The Scapegoat

The most repeated commandment in the Bible is ‘Do not be afraid’. It was repeated a total of 365 times one some form (once per day- coincidence? I think not). Meaning that this is a strong commandment in both the Qu’ran and Torah also, considering that they share the same Abrahamic God and have corresponding events and people.screen-shot-2016-11-21-at-13-43-08

Over the past few months we have seen the direct effects of what happened when people are caught up in fear. On an individual level, anxiety causes  increased risk of diabetes, high blood pressure, and heart disease within the body and it is estimated that 1 in 6 people in the past week experienced a common mental health problem.

screen-shot-2016-11-21-at-13-42-34But more worryingly are the effects of fear when it captures a nation. Just as Hitler made the Jews a source of fear for the Germans, and Mexicans are now being made a source of fear for the Americans, so had happened with immigrants and the UK. Fear of strained resources, employment and a loss of one’s perceived culture had been the driving factors for a nation like ours making a decision like this. I will not make a generalisation and say that everyone who voted out did so because of immigration, but I will say that that is what was mainly shown in the leave campaign’s advertisement. It upsets me that the British public cannot see a repeat in history in that eastern europeans are being used as a scape goat for the country’s problems.screen-shot-2016-11-21-at-13-42-08

But it makes sense to be honest. Academics have found that one of the most effective ways to increase a strong sense of unity amongst a group of people is to have an enemy. That’s why you always see people forming groups and unitedly hating another group of people on shows like Big Brother.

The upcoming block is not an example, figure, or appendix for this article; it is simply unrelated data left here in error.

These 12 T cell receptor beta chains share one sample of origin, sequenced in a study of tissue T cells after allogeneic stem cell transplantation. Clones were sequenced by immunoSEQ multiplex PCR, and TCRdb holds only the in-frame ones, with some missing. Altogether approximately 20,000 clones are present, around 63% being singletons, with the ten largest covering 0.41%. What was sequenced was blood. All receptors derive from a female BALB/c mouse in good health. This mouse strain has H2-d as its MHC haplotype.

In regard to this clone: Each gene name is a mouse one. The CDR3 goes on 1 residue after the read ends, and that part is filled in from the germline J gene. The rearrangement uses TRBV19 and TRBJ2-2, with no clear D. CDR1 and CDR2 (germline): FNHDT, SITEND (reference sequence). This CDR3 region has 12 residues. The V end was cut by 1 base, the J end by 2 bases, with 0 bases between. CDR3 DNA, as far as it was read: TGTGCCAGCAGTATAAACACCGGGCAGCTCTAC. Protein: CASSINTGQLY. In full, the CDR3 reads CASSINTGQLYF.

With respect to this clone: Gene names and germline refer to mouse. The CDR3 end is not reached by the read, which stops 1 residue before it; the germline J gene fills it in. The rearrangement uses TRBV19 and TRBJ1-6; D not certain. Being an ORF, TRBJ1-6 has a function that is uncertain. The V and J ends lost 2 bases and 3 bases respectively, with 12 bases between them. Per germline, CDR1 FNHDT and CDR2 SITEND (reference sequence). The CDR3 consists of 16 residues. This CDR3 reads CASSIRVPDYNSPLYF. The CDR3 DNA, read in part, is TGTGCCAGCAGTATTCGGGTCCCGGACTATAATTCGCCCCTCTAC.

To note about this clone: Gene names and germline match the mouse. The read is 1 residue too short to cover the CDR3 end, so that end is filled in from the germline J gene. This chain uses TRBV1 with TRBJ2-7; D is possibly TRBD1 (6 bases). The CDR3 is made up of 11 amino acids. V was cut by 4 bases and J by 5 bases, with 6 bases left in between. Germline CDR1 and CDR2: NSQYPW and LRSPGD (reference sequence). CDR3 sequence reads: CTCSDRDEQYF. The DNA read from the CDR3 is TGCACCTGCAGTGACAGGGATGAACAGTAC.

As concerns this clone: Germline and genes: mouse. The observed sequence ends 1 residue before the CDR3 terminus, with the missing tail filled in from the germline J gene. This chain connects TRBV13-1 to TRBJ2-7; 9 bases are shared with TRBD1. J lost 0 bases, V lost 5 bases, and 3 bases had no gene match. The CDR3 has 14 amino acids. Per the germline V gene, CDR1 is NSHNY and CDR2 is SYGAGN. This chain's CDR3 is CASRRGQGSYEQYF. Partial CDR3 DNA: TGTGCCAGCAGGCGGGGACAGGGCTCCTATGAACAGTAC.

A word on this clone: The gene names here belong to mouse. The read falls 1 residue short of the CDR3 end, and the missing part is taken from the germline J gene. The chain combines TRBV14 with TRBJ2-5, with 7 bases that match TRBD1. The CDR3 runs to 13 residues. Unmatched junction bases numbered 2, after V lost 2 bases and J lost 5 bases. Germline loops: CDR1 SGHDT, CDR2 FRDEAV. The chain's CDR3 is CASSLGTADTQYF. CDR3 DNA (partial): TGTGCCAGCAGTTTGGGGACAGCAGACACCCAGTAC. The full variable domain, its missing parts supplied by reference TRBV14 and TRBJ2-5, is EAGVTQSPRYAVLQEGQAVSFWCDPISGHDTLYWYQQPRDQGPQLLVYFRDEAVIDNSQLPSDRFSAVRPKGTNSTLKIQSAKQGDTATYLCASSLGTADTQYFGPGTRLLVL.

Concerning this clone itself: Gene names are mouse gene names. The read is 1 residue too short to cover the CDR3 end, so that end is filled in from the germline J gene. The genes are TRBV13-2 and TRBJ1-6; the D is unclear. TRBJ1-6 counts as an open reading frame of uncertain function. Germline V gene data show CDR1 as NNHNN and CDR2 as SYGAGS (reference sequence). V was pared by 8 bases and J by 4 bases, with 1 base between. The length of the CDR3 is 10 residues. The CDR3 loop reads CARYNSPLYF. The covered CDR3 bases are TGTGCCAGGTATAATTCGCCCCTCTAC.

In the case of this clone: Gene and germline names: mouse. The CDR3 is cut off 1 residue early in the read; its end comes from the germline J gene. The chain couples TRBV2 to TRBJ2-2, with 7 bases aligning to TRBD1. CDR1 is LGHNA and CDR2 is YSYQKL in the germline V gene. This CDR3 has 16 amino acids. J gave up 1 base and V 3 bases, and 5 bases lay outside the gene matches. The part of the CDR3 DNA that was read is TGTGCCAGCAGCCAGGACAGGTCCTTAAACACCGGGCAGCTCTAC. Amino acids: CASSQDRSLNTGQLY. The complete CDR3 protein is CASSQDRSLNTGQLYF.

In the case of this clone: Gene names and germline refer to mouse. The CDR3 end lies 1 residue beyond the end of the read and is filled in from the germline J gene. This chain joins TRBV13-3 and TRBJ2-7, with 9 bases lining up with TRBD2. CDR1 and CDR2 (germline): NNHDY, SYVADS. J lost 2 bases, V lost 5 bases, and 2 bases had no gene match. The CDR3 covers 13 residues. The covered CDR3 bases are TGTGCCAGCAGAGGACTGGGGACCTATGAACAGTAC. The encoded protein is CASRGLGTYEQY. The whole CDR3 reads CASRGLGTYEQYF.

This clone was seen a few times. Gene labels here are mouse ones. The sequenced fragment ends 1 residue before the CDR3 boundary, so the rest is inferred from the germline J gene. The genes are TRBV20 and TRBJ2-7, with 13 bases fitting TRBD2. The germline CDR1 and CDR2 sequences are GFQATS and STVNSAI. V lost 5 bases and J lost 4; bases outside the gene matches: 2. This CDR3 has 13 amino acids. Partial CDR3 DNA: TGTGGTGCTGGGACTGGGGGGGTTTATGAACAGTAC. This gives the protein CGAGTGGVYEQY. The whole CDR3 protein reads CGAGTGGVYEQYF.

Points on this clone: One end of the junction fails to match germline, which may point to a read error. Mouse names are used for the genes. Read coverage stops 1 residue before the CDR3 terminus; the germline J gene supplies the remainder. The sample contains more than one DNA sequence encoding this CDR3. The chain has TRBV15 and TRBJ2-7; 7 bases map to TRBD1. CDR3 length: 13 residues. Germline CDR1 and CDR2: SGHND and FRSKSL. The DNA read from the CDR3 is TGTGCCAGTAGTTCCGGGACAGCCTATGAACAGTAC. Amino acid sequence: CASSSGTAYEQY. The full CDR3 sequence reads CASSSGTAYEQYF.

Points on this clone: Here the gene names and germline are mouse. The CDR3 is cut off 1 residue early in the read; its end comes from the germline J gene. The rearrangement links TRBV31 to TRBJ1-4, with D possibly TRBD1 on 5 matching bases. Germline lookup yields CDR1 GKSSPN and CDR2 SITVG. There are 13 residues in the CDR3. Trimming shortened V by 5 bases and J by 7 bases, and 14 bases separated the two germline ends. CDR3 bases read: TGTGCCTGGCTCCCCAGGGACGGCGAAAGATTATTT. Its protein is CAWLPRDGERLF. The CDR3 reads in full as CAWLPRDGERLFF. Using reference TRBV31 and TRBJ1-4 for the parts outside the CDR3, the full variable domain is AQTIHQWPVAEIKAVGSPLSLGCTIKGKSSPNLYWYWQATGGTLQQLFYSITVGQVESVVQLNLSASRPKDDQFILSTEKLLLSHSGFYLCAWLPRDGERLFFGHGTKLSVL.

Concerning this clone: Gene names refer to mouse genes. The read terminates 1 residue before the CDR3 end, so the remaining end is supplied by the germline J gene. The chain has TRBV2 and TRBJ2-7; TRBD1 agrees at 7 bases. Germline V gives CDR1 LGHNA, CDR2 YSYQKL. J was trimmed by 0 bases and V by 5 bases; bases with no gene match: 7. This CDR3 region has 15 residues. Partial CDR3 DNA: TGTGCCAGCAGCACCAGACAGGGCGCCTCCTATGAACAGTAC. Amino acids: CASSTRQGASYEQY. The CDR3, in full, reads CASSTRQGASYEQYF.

However, I believe that the political shocks and horrors which have occurred this year also brought about some very positive effects:

  • Young people are now taking an interest in politics and the economy: It shocked me when my eighteen year old sister had a ‘Vote In’ poster on her bedroom window, and when I saw a few of my younger cousins discussing what leaving now means for the future of Europe. In my opinion, the voting age should be set at 16
  • People will take their vote more seriously: The second most googled question in the UK after the referendum results were released was ‘What is the EU?’. And considering that the UK tried to get out of the Brexit decision, I think that if we were to vote twice then the results would be quite different. Hopefully this will make people research information for themselves rather than let the media feed them biased information
  • We are living in eyeopening times: 2016 will truly be a significant year for the history books and GCSE exams. Yes, it could be the year we refer back to in which everything went to shit, but it also may not be. But we have lived through a momentous period in world history which has taught us that the unimaginable really can happen. So with that being said, we cannot predict that the future of Britain and the Trump era will be terrible because we just don’t know what may happen.

By Priscilla McGregor-Kerr

Twitter: cillahope_


The Move

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